Rajon Rondo is just 22 years old and in his second year in the NBA. But during the third quarter Wednesday night, Rivers saw a look in Rondo's eyes that made him believe the point guard, who had 20 points, 13 assists, and 1 turnover, had figured out how the playoffs work.

"He's understanding the sense of urgency in every possession and how hard it is," Rivers said. "I think young guys don't understand that . . . I think Rondo is finding it out."

Rivers said that in Game 5 "there was a time where [Rondo] was bent over, grabbing his shorts. You can look at the intensity on his face and I was sitting there thinking that he is right now starting to feel and understand that this is, by far, the toughest thing he's ever done. But he's handling it very well and I'm very happy for him."

Although Rondo isn't known for his 3-point shooting, having entered the playoffs with just 11 treys in two regular seasons, he nailed back-to-back 3-pointers that fueled a 14-3 run in the second quarter of Game 5.

"Obviously, if they are going to leave him open, I want him to shoot it," Rivers said. "But what I don't want him to do is look for it. I want him to look to make plays. I thought the two threes he made, the ball found him behind the line. He was set, he was comfortable shooting it, and it was a good shot vs. the one in Game 4 where I could tell he was searching for a three because he just made one. Those are the shots we don't want. He's beginning to learn those things."

Replacement parts

Had Rondo, who logged a career-playoff-high 42 minutes in Game 5, not played the entire second half, Rivers said he might have subbed in Eddie House for Rondo rather than Cassell, who is shooting 24.2 percent (8 for 33) in the series and was scoreless, though he played only five minutes, in Game 5. When asked if he will opt for House over Cassell first off the bench tonight, Rivers said, "When that stuff happens, you will always know the answer." . . . Rivers said the Celtics are healthy. "I try not to talk to [trainer] Eddie Lacerte," Rivers said, "and he doesn't talk to me. That means everybody is good. I didn't talk to Eddie today and he didn't talk to me, so that means [we're] 100 percent." . . . The road playoff woes of the Celtics are not isolated. Home teams are 20-1 in the second round. The lone team to win on the road? The Pistons, who won in Orlando, eventually closed out the Magic in six games, and now await the winner of the Celtics-Cavaliers series. Pistons coach Flip Saunders, speaking to reporters in Detroit following yesterday's practice, offered his take on why good road teams during the regular season sometimes struggle in the playoffs. "Part of it is matchups," he said. "And part of what happens when you lose one or two [road games], it becomes psychological. When things start going bad, it's Murphy's Law: Everything starts happening bad. Whenever doubt creeps in where you think you might lose, that's when you struggle." . . . Point guard Chauncey Billups practiced with the Pistons yesterday and is expected to be ready for Game 1 of the Eastern Conference finals. Saunders said Billups looked healthy enough that he could have played if there was a game. Billups missed the last two games of the series against the Magic with a strained right hamstring.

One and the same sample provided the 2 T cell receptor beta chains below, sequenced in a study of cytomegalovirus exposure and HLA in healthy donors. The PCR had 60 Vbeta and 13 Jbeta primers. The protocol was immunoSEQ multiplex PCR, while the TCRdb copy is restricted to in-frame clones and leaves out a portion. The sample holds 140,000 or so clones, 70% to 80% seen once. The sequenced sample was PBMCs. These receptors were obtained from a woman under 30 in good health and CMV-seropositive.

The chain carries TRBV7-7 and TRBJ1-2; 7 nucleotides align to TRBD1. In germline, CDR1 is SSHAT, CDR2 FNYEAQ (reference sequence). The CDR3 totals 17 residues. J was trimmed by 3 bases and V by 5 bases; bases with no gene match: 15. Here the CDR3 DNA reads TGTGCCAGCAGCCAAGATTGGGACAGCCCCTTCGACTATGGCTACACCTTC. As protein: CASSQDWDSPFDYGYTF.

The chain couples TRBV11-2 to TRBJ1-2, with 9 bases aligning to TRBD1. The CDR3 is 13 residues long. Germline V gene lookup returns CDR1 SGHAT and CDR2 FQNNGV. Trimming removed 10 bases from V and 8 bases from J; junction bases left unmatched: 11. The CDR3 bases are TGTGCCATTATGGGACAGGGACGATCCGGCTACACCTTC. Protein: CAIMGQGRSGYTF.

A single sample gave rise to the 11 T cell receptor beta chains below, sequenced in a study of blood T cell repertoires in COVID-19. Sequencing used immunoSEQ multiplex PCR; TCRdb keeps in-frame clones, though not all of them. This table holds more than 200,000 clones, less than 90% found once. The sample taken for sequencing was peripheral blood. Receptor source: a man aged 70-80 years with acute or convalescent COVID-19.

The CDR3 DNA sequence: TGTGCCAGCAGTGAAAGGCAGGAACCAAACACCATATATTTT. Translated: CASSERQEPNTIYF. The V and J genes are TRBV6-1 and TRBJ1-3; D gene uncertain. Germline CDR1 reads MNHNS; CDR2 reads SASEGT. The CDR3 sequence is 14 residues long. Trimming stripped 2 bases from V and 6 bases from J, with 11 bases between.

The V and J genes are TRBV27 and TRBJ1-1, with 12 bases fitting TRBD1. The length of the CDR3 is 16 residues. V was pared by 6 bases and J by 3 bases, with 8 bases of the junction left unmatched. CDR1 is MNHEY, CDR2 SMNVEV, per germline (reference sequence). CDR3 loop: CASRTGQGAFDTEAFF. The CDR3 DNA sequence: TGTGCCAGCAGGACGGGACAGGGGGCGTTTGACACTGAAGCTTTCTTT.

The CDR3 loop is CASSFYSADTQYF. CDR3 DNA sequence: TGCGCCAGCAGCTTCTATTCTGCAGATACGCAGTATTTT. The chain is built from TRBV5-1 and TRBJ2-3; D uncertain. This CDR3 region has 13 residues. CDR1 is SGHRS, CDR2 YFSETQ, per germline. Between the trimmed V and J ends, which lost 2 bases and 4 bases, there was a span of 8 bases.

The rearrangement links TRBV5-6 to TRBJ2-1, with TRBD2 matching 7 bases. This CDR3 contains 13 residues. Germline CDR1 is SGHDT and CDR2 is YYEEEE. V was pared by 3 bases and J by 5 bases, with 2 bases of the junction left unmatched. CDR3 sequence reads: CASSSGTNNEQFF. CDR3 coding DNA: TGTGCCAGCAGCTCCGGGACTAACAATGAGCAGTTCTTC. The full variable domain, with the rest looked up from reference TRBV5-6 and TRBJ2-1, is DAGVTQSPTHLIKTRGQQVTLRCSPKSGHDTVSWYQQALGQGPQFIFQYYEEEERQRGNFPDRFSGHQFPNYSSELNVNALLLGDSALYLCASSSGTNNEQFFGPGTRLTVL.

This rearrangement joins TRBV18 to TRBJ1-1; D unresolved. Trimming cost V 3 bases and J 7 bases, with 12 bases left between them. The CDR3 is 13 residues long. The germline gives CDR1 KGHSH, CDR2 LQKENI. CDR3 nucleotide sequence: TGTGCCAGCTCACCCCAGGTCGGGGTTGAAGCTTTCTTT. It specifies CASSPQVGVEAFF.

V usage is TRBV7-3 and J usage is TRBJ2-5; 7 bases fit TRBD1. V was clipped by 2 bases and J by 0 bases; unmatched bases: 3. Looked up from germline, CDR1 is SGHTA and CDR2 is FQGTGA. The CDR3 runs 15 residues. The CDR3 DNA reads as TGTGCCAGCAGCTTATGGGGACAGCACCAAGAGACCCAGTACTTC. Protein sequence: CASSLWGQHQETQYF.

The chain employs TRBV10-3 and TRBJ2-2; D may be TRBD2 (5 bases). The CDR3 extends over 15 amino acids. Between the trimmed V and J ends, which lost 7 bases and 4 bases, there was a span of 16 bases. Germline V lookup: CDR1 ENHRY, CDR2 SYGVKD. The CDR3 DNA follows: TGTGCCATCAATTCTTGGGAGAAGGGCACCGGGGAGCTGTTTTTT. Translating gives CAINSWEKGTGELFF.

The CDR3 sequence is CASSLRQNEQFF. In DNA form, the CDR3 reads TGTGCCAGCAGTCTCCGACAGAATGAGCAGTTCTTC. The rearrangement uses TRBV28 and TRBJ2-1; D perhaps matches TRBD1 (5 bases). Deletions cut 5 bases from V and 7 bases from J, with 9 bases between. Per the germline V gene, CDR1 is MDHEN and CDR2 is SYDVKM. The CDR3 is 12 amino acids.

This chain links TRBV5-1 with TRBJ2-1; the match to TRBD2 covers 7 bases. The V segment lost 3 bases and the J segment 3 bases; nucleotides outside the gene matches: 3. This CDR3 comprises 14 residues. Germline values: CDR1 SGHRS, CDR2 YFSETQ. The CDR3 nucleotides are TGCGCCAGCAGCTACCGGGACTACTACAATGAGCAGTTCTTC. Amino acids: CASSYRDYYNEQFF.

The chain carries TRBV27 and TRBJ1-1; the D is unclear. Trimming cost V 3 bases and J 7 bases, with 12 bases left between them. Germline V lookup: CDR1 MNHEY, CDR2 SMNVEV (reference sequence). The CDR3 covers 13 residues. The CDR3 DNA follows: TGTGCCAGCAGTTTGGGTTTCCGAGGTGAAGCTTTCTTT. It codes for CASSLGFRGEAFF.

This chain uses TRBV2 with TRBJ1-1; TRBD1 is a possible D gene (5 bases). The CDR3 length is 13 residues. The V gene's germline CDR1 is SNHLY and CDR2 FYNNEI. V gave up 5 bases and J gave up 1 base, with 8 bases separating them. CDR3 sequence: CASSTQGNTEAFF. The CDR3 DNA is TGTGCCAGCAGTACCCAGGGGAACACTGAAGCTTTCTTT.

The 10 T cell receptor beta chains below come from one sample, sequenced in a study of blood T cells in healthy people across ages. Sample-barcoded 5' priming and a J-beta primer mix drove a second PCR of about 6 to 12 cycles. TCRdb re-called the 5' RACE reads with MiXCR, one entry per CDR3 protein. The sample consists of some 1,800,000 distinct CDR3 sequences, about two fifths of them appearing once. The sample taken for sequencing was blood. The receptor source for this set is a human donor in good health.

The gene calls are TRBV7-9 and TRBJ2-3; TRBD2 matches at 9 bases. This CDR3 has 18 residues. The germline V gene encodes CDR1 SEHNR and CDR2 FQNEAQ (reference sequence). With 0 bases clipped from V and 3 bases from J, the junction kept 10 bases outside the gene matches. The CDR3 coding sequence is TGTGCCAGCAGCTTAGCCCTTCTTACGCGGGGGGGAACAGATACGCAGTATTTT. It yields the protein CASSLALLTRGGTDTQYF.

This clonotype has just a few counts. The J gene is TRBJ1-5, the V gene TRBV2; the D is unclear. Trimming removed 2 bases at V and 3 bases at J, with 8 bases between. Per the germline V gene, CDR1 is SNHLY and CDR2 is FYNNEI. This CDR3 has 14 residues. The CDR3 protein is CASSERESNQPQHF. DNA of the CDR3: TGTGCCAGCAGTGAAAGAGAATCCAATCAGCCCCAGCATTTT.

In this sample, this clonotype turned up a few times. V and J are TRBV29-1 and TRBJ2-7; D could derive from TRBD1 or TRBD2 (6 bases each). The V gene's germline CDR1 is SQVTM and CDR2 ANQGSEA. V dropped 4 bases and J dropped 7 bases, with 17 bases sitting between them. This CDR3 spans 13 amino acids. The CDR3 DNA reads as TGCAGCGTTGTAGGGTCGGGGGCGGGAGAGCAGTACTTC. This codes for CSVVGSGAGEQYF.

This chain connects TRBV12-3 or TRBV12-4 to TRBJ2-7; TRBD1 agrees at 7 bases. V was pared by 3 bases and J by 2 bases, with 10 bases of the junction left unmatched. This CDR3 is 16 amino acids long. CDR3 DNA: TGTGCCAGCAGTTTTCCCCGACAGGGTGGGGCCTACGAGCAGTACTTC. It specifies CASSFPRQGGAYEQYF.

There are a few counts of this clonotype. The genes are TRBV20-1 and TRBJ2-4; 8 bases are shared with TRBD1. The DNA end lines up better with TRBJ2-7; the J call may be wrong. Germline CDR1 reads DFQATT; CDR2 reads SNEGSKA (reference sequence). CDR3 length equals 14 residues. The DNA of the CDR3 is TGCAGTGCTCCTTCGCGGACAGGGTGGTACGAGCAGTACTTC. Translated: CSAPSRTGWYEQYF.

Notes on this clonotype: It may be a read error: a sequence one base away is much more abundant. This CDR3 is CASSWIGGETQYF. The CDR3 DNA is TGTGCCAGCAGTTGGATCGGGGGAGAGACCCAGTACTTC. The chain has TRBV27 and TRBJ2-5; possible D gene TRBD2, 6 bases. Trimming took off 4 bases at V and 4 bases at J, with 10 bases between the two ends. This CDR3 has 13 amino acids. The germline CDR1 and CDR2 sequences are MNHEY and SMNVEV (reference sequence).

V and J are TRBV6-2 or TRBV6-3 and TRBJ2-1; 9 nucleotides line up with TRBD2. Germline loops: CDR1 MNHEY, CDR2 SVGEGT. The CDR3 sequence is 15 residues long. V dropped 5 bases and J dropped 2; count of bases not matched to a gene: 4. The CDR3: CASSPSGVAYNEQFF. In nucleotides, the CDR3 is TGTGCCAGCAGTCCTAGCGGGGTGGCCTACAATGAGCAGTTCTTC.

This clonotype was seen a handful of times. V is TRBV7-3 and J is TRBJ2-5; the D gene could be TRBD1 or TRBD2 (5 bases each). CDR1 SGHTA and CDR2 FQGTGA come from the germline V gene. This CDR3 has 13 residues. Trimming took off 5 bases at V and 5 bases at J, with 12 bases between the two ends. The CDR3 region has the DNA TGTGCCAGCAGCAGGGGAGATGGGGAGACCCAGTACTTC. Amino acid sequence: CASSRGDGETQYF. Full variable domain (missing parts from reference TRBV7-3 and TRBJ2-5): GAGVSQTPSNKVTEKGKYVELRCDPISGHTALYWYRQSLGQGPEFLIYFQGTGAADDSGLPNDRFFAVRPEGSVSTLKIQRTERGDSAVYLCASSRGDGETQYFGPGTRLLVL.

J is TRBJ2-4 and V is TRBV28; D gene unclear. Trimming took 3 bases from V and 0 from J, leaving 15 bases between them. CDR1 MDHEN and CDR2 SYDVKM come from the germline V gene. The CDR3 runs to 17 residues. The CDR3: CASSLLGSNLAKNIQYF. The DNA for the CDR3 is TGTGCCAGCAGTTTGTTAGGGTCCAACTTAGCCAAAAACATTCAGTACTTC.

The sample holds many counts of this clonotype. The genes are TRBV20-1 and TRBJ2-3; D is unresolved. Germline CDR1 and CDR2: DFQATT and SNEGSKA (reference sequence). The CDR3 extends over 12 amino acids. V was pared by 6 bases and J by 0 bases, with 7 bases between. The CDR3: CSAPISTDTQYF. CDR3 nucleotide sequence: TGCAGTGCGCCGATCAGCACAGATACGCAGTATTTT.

Material from the Associated Press was used in this report.